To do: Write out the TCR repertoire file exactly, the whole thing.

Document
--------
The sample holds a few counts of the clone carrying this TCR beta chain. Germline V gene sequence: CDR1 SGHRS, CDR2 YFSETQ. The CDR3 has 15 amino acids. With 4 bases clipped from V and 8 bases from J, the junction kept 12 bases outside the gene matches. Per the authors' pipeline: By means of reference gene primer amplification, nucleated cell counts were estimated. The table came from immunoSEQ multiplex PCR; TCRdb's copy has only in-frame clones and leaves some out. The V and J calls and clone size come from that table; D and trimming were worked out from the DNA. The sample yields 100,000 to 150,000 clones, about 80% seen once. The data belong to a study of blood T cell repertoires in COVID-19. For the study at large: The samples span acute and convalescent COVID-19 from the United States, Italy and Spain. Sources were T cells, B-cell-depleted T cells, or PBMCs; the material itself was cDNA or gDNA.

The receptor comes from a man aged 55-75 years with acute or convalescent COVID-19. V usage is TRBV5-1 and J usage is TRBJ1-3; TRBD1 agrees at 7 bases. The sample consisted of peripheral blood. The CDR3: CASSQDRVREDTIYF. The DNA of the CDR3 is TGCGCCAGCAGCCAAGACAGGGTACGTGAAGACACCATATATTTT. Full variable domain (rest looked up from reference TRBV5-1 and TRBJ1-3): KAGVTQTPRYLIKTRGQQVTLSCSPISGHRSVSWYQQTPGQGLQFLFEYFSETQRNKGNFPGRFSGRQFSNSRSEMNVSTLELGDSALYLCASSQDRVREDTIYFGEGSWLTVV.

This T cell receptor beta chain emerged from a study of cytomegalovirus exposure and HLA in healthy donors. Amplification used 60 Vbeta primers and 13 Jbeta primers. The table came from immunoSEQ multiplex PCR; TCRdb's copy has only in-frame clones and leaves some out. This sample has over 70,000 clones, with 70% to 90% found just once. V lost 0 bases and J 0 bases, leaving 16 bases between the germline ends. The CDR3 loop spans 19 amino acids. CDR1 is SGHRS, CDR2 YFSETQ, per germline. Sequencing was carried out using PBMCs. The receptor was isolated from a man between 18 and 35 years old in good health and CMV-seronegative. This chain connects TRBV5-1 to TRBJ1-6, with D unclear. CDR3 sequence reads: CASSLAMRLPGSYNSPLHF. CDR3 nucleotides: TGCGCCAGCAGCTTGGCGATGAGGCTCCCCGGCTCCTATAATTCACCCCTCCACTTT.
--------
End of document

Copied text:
The sample holds a few counts of the clone carrying this TCR beta chain. Germline V gene sequence: CDR1 SGHRS, CDR2 YFSETQ. The CDR3 has 15 amino acids. With 4 bases clipped from V and 8 bases from J, the junction kept 12 bases outside the gene matches. Per the authors' pipeline: By means of reference gene primer amplification, nucleated cell counts were estimated. The table came from immunoSEQ multiplex PCR; TCRdb's copy has only in-frame clones and leaves some out. The V and J calls and clone size come from that table; D and trimming were worked out from the DNA. The sample yields 100,000 to 150,000 clones, about 80% seen once. The data belong to a study of blood T cell repertoires in COVID-19. For the study at large: The samples span acute and convalescent COVID-19 from the United States, Italy and Spain. Sources were T cells, B-cell-depleted T cells, or PBMCs; the material itself was cDNA or gDNA.

The receptor comes from a man aged 55-75 years with acute or convalescent COVID-19. V usage is TRBV5-1 and J usage is TRBJ1-3; TRBD1 agrees at 7 bases. The sample consisted of peripheral blood. The CDR3: CASSQDRVREDTIYF. The DNA of the CDR3 is TGCGCCAGCAGCCAAGACAGGGTACGTGAAGACACCATATATTTT. Full variable domain (rest looked up from reference TRBV5-1 and TRBJ1-3): KAGVTQTPRYLIKTRGQQVTLSCSPISGHRSVSWYQQTPGQGLQFLFEYFSETQRNKGNFPGRFSGRQFSNSRSEMNVSTLELGDSALYLCASSQDRVREDTIYFGEGSWLTVV.

This T cell receptor beta chain emerged from a study of cytomegalovirus exposure and HLA in healthy donors. Amplification used 60 Vbeta primers and 13 Jbeta primers. The table came from immunoSEQ multiplex PCR; TCRdb's copy has only in-frame clones and leaves some out. This sample has over 70,000 clones, with 70% to 90% found just once. V lost 0 bases and J 0 bases, leaving 16 bases between the germline ends. The CDR3 loop spans 19 amino acids. CDR1 is SGHRS, CDR2 YFSETQ, per germline. Sequencing was carried out using PBMCs. The receptor was isolated from a man between 18 and 35 years old in good health and CMV-seronegative. This chain connects TRBV5-1 to TRBJ1-6, with D unclear. CDR3 sequence reads: CASSLAMRLPGSYNSPLHF. CDR3 nucleotides: TGCGCCAGCAGCTTGGCGATGAGGCTCCCCGGCTCCTATAATTCACCCCTCCACTTT.